Whether a lavish wreath is decorating a door for the holidays, or a simple bouquet is used as the centerpiece for a gathering of friends, flowers nearly always evoke emotion in those who see and smell them. With wreaths, there’s a sense of welcome, ushering guests into a home as artfully as any host could, and bouquets can spark delight, appreciation, or joy.
But just because flowers are so potent in terms of bringing a bit of beauty to any scene doesn’t mean that throwing a few into a vase or stringing them up on the door is an easy feat. Fortunately, this gorgeously illustrated and well-articulated guide can turn any amateur flower arranger into a semi-pro.
Florist Paula Pryke—whose international success caused her to start the Flower School in London more than ten years ago—shares her secrets of using seasonal flowers and other elements to create design-inspired arrangements that are breathtaking rather than fussy.
The seasonal aspect is particularly important, but only partly because of the increased availability of certain types of flowers. In addition to finding plenty of arrangement materials, a seasonal theme also ties the wreaths and bouquets to the larger natural changes happening just outside the door. For example, weaving dried leaves into a Thanksgiving wreath is a nod toward autumn and a celebration of nature in one bright, lovely ring.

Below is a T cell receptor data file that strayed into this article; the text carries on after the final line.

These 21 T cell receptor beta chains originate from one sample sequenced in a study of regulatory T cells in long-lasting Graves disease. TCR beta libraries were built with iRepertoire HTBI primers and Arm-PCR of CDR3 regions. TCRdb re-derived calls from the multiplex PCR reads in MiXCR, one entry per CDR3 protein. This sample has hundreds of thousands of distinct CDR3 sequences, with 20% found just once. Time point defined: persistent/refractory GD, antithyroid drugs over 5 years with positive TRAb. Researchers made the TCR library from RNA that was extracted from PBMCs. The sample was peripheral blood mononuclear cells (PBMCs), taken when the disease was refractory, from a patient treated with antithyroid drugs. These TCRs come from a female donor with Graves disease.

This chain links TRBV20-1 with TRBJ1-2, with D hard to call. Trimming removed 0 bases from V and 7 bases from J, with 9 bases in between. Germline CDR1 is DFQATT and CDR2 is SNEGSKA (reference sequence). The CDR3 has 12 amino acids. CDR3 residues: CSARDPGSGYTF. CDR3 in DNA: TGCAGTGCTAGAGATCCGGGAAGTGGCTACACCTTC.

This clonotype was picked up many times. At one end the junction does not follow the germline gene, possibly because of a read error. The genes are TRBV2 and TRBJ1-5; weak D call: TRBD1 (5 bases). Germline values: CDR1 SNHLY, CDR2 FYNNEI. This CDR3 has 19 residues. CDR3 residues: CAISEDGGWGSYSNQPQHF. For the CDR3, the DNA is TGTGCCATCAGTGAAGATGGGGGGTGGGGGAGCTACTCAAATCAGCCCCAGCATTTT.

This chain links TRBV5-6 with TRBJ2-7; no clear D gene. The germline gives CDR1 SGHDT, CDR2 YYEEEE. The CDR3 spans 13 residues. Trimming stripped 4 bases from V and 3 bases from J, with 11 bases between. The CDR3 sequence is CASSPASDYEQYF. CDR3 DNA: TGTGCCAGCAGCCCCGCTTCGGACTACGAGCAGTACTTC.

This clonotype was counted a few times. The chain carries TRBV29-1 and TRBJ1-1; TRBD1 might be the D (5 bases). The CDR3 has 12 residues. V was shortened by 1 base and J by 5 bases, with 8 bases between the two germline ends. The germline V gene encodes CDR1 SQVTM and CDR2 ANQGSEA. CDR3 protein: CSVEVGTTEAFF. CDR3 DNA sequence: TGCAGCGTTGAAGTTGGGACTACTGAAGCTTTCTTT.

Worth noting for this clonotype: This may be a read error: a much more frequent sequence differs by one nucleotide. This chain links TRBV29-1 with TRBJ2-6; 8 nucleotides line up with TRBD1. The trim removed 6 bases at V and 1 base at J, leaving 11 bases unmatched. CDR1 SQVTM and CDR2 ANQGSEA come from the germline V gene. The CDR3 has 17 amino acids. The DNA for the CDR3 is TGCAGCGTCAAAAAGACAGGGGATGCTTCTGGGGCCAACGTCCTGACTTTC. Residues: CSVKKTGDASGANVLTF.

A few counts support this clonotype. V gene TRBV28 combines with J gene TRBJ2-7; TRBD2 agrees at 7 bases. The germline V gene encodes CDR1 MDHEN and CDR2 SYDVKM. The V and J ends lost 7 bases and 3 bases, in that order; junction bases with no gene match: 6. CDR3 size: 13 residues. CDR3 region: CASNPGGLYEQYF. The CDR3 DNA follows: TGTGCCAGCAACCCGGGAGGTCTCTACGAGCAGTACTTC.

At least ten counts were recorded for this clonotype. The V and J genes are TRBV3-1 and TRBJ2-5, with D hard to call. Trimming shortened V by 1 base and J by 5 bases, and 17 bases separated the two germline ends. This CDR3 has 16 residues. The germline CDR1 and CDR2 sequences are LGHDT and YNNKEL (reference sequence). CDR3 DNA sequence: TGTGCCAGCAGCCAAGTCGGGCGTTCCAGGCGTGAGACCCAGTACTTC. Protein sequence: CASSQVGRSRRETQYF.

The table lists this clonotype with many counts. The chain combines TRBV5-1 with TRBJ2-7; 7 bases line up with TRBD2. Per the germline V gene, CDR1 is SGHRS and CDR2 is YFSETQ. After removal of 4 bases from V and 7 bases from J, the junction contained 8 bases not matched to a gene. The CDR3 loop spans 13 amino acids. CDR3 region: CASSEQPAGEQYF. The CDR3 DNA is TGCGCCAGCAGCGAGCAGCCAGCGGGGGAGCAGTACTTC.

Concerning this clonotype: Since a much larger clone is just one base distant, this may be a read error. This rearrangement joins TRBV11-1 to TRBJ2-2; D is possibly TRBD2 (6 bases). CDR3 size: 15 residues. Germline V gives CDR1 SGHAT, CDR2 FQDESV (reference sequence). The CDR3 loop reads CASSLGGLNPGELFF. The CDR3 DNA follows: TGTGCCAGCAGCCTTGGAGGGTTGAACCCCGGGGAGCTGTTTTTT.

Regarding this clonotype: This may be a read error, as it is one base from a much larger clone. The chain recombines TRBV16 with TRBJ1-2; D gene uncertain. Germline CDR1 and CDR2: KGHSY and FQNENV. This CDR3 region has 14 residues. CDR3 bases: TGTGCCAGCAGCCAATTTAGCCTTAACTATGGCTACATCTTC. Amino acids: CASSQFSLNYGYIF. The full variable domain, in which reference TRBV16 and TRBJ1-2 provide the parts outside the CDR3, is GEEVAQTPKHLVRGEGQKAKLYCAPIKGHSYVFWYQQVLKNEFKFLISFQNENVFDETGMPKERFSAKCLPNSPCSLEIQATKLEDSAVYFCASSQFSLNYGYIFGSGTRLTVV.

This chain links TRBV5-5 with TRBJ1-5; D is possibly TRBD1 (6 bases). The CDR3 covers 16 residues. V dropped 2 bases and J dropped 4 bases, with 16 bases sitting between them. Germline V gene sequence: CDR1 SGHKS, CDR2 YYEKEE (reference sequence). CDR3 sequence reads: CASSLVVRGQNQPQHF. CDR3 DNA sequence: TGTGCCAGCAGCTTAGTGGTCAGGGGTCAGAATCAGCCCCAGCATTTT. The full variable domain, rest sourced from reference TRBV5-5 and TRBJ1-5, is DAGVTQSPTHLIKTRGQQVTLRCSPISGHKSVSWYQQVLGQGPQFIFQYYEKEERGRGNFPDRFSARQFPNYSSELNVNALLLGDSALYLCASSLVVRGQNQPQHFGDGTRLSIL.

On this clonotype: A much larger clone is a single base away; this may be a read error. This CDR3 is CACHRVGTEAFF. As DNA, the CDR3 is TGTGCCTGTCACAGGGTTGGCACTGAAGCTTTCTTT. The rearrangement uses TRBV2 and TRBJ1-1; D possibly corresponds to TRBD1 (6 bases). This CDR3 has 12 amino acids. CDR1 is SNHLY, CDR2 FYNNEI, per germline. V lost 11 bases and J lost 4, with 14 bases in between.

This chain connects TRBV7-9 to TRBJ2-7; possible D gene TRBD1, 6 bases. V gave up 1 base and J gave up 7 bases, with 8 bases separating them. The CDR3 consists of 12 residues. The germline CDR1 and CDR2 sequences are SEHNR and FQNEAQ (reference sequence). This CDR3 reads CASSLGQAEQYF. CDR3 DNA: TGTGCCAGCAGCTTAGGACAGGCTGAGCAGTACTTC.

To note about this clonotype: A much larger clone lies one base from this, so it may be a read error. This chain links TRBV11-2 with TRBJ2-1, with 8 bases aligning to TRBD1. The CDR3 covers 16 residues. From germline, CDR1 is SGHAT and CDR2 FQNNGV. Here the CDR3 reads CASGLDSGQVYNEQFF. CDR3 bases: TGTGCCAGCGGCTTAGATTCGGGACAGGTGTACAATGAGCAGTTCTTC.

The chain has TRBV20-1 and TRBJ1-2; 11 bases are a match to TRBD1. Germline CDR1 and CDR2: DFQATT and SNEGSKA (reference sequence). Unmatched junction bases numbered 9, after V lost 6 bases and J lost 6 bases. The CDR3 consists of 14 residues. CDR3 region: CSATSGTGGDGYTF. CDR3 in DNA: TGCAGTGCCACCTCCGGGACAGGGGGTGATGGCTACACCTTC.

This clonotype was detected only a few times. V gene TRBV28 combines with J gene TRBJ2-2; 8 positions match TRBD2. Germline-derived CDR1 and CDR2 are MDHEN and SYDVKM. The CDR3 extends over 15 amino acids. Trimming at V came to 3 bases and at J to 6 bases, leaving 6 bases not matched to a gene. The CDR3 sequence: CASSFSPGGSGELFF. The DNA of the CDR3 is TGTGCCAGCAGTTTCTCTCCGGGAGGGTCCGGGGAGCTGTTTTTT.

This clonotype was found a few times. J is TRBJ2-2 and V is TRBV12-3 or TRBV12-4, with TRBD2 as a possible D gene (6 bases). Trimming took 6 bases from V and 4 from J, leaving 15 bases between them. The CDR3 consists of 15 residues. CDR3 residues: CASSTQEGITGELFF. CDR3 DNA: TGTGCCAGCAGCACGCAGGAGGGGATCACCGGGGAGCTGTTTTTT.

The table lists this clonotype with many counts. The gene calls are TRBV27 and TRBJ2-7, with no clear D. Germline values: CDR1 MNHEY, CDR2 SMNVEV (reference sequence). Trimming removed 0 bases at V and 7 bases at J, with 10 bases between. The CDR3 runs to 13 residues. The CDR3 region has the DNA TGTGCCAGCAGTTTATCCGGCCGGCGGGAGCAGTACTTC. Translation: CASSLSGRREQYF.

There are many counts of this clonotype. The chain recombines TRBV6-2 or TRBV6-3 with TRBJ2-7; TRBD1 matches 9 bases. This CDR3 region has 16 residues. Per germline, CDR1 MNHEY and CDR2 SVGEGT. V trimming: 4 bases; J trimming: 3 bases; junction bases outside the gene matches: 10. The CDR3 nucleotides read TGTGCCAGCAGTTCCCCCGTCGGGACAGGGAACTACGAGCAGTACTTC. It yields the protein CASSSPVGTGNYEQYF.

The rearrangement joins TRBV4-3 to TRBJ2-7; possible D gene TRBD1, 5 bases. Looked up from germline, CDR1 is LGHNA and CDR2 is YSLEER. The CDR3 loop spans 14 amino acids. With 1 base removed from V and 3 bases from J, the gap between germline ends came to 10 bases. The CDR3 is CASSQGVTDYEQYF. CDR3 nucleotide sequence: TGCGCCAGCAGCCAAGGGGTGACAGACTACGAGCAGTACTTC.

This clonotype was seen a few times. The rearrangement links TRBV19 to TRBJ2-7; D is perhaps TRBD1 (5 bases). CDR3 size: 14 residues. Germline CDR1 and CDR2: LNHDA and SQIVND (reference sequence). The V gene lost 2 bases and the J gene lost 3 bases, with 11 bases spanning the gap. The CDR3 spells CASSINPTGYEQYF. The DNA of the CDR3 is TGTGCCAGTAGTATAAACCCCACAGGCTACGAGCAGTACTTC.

Even in winter, there’s creativity to be found, Pryke believes. She writes, “I find myself being more inspired by the basic shape of trees and bushes and thinking more deeply about the elements of good design in nature.”
In every season, she highlights the type of flowers that work well in bouquets, and shows how to make wreaths of increasing complexity, from a simple ring of evergreen leaves to one covered in a number of elements, like ribbon, dried fruit, twigs, and cinnamon.
Her instructions are straightforward, and she frequently provides tips, like laying out flowers of each variety, holding the central flower of a bouquet and then adding each stem at certain angles, and twisting, so the bouquet keeps its shape.
Also helpful is Sarah Cuttle’s photography, since it assists in outlining Pryke’s step-by-step instructions, and shows clearly how the finished project might look. Although the photos are instructive, they’re also wondrous in terms of color, light, and balanced elements, standing on their own as a kind of valentine to the subject matter.
For anyone who’s ever wanted to celebrate a special event, or just bring a touch of flower power into their lives, this handy and gorgeous guide will be helpful, season after season.